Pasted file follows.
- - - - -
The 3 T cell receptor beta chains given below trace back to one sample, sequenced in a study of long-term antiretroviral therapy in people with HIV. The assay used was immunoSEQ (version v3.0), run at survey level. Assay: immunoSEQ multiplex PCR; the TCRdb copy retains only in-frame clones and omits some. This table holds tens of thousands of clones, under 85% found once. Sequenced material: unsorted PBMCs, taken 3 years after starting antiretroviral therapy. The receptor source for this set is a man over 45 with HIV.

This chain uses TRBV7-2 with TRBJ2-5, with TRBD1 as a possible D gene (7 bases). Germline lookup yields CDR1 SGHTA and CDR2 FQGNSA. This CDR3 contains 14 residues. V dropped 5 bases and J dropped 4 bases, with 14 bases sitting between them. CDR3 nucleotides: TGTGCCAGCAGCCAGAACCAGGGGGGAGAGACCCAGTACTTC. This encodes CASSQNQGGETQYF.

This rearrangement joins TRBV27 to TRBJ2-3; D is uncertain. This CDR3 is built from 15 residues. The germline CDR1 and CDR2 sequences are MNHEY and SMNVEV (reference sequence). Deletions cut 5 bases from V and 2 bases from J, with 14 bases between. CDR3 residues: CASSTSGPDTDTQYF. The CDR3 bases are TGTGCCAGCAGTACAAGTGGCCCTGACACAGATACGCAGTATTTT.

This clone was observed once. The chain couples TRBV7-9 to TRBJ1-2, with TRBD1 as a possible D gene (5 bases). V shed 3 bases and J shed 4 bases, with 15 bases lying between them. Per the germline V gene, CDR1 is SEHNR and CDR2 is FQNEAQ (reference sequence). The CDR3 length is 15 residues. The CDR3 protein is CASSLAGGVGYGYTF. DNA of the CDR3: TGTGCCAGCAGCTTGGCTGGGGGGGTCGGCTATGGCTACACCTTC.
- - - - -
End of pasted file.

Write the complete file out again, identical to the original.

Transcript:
The 3 T cell receptor beta chains given below trace back to one sample, sequenced in a study of long-term antiretroviral therapy in people with HIV. The assay used was immunoSEQ (version v3.0), run at survey level. Assay: immunoSEQ multiplex PCR; the TCRdb copy retains only in-frame clones and omits some. This table holds tens of thousands of clones, under 85% found once. Sequenced material: unsorted PBMCs, taken 3 years after starting antiretroviral therapy. The receptor source for this set is a man over 45 with HIV.

This chain uses TRBV7-2 with TRBJ2-5, with TRBD1 as a possible D gene (7 bases). Germline lookup yields CDR1 SGHTA and CDR2 FQGNSA. This CDR3 contains 14 residues. V dropped 5 bases and J dropped 4 bases, with 14 bases sitting between them. CDR3 nucleotides: TGTGCCAGCAGCCAGAACCAGGGGGGAGAGACCCAGTACTTC. This encodes CASSQNQGGETQYF.

This rearrangement joins TRBV27 to TRBJ2-3; D is uncertain. This CDR3 is built from 15 residues. The germline CDR1 and CDR2 sequences are MNHEY and SMNVEV (reference sequence). Deletions cut 5 bases from V and 2 bases from J, with 14 bases between. CDR3 residues: CASSTSGPDTDTQYF. The CDR3 bases are TGTGCCAGCAGTACAAGTGGCCCTGACACAGATACGCAGTATTTT.

This clone was observed once. The chain couples TRBV7-9 to TRBJ1-2, with TRBD1 as a possible D gene (5 bases). V shed 3 bases and J shed 4 bases, with 15 bases lying between them. Per the germline V gene, CDR1 is SEHNR and CDR2 is FQNEAQ (reference sequence). The CDR3 length is 15 residues. The CDR3 protein is CASSLAGGVGYGYTF. DNA of the CDR3: TGTGCCAGCAGCTTGGCTGGGGGGGTCGGCTATGGCTACACCTTC.